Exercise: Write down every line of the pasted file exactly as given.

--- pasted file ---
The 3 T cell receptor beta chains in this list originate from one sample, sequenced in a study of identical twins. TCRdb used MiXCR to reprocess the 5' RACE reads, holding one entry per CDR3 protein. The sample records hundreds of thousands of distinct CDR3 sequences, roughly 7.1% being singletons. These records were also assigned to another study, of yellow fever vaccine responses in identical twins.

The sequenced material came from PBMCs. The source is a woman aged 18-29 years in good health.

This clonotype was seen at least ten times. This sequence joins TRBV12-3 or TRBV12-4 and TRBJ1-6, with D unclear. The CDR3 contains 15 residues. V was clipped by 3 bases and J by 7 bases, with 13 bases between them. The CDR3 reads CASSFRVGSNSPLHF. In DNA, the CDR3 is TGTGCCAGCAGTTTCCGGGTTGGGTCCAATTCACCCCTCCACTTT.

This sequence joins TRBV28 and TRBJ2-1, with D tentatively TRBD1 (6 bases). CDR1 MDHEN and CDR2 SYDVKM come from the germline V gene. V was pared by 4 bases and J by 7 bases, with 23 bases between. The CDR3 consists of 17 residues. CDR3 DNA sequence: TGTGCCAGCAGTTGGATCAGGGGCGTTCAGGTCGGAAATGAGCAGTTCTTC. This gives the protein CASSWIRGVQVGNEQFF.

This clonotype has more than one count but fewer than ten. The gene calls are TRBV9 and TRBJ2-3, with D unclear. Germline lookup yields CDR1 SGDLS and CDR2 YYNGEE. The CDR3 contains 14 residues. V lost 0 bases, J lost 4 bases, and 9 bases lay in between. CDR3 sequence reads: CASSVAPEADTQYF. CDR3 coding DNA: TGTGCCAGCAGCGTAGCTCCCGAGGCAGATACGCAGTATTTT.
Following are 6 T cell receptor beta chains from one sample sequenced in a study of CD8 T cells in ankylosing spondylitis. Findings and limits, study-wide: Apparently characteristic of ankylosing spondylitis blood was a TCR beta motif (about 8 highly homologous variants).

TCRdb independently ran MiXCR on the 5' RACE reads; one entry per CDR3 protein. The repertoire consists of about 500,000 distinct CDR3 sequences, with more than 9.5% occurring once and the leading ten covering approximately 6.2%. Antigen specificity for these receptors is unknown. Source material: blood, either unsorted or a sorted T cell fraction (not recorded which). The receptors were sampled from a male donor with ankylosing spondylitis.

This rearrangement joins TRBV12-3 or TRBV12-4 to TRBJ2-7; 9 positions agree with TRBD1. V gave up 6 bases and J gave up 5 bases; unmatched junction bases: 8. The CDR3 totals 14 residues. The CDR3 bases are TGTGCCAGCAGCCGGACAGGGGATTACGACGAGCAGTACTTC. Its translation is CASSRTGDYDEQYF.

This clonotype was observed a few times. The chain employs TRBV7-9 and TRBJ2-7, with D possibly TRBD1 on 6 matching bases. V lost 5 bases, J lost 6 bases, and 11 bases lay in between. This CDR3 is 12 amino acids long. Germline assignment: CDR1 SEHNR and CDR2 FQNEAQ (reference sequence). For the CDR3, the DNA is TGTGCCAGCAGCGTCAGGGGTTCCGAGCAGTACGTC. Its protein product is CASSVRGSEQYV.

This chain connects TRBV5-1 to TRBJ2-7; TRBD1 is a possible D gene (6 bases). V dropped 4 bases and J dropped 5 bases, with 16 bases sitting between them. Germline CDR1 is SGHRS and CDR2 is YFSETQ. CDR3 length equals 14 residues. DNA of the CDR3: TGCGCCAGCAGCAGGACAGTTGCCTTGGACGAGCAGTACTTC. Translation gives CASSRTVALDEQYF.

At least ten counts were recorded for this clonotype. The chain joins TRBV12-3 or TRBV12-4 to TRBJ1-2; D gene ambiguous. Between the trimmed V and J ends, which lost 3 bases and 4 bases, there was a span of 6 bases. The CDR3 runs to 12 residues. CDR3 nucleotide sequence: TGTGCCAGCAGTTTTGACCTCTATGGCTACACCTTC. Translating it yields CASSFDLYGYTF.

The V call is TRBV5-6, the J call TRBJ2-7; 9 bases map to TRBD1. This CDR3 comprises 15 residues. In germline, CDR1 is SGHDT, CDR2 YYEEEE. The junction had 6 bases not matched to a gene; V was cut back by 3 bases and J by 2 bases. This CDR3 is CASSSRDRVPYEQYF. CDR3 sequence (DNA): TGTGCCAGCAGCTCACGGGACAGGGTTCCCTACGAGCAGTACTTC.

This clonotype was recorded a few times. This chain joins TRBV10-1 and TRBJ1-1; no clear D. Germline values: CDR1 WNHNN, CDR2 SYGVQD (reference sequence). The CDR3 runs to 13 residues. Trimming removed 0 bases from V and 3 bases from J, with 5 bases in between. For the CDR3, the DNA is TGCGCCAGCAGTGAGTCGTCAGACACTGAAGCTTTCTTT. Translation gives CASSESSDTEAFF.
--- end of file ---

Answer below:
The 3 T cell receptor beta chains in this list originate from one sample, sequenced in a study of identical twins. TCRdb used MiXCR to reprocess the 5' RACE reads, holding one entry per CDR3 protein. The sample records hundreds of thousands of distinct CDR3 sequences, roughly 7.1% being singletons. These records were also assigned to another study, of yellow fever vaccine responses in identical twins.

The sequenced material came from PBMCs. The source is a woman aged 18-29 years in good health.

This clonotype was seen at least ten times. This sequence joins TRBV12-3 or TRBV12-4 and TRBJ1-6, with D unclear. The CDR3 contains 15 residues. V was clipped by 3 bases and J by 7 bases, with 13 bases between them. The CDR3 reads CASSFRVGSNSPLHF. In DNA, the CDR3 is TGTGCCAGCAGTTTCCGGGTTGGGTCCAATTCACCCCTCCACTTT.

This sequence joins TRBV28 and TRBJ2-1, with D tentatively TRBD1 (6 bases). CDR1 MDHEN and CDR2 SYDVKM come from the germline V gene. V was pared by 4 bases and J by 7 bases, with 23 bases between. The CDR3 consists of 17 residues. CDR3 DNA sequence: TGTGCCAGCAGTTGGATCAGGGGCGTTCAGGTCGGAAATGAGCAGTTCTTC. This gives the protein CASSWIRGVQVGNEQFF.

This clonotype has more than one count but fewer than ten. The gene calls are TRBV9 and TRBJ2-3, with D unclear. Germline lookup yields CDR1 SGDLS and CDR2 YYNGEE. The CDR3 contains 14 residues. V lost 0 bases, J lost 4 bases, and 9 bases lay in between. CDR3 sequence reads: CASSVAPEADTQYF. CDR3 coding DNA: TGTGCCAGCAGCGTAGCTCCCGAGGCAGATACGCAGTATTTT.
Following are 6 T cell receptor beta chains from one sample sequenced in a study of CD8 T cells in ankylosing spondylitis. Findings and limits, study-wide: Apparently characteristic of ankylosing spondylitis blood was a TCR beta motif (about 8 highly homologous variants).

TCRdb independently ran MiXCR on the 5' RACE reads; one entry per CDR3 protein. The repertoire consists of about 500,000 distinct CDR3 sequences, with more than 9.5% occurring once and the leading ten covering approximately 6.2%. Antigen specificity for these receptors is unknown. Source material: blood, either unsorted or a sorted T cell fraction (not recorded which). The receptors were sampled from a male donor with ankylosing spondylitis.

This rearrangement joins TRBV12-3 or TRBV12-4 to TRBJ2-7; 9 positions agree with TRBD1. V gave up 6 bases and J gave up 5 bases; unmatched junction bases: 8. The CDR3 totals 14 residues. The CDR3 bases are TGTGCCAGCAGCCGGACAGGGGATTACGACGAGCAGTACTTC. Its translation is CASSRTGDYDEQYF.

This clonotype was observed a few times. The chain employs TRBV7-9 and TRBJ2-7, with D possibly TRBD1 on 6 matching bases. V lost 5 bases, J lost 6 bases, and 11 bases lay in between. This CDR3 is 12 amino acids long. Germline assignment: CDR1 SEHNR and CDR2 FQNEAQ (reference sequence). For the CDR3, the DNA is TGTGCCAGCAGCGTCAGGGGTTCCGAGCAGTACGTC. Its protein product is CASSVRGSEQYV.

This chain connects TRBV5-1 to TRBJ2-7; TRBD1 is a possible D gene (6 bases). V dropped 4 bases and J dropped 5 bases, with 16 bases sitting between them. Germline CDR1 is SGHRS and CDR2 is YFSETQ. CDR3 length equals 14 residues. DNA of the CDR3: TGCGCCAGCAGCAGGACAGTTGCCTTGGACGAGCAGTACTTC. Translation gives CASSRTVALDEQYF.

At least ten counts were recorded for this clonotype. The chain joins TRBV12-3 or TRBV12-4 to TRBJ1-2; D gene ambiguous. Between the trimmed V and J ends, which lost 3 bases and 4 bases, there was a span of 6 bases. The CDR3 runs to 12 residues. CDR3 nucleotide sequence: TGTGCCAGCAGTTTTGACCTCTATGGCTACACCTTC. Translating it yields CASSFDLYGYTF.

The V call is TRBV5-6, the J call TRBJ2-7; 9 bases map to TRBD1. This CDR3 comprises 15 residues. In germline, CDR1 is SGHDT, CDR2 YYEEEE. The junction had 6 bases not matched to a gene; V was cut back by 3 bases and J by 2 bases. This CDR3 is CASSSRDRVPYEQYF. CDR3 sequence (DNA): TGTGCCAGCAGCTCACGGGACAGGGTTCCCTACGAGCAGTACTTC.

This clonotype was recorded a few times. This chain joins TRBV10-1 and TRBJ1-1; no clear D. Germline values: CDR1 WNHNN, CDR2 SYGVQD (reference sequence). The CDR3 runs to 13 residues. Trimming removed 0 bases from V and 3 bases from J, with 5 bases in between. For the CDR3, the DNA is TGCGCCAGCAGTGAGTCGTCAGACACTGAAGCTTTCTTT. Translation gives CASSESSDTEAFF.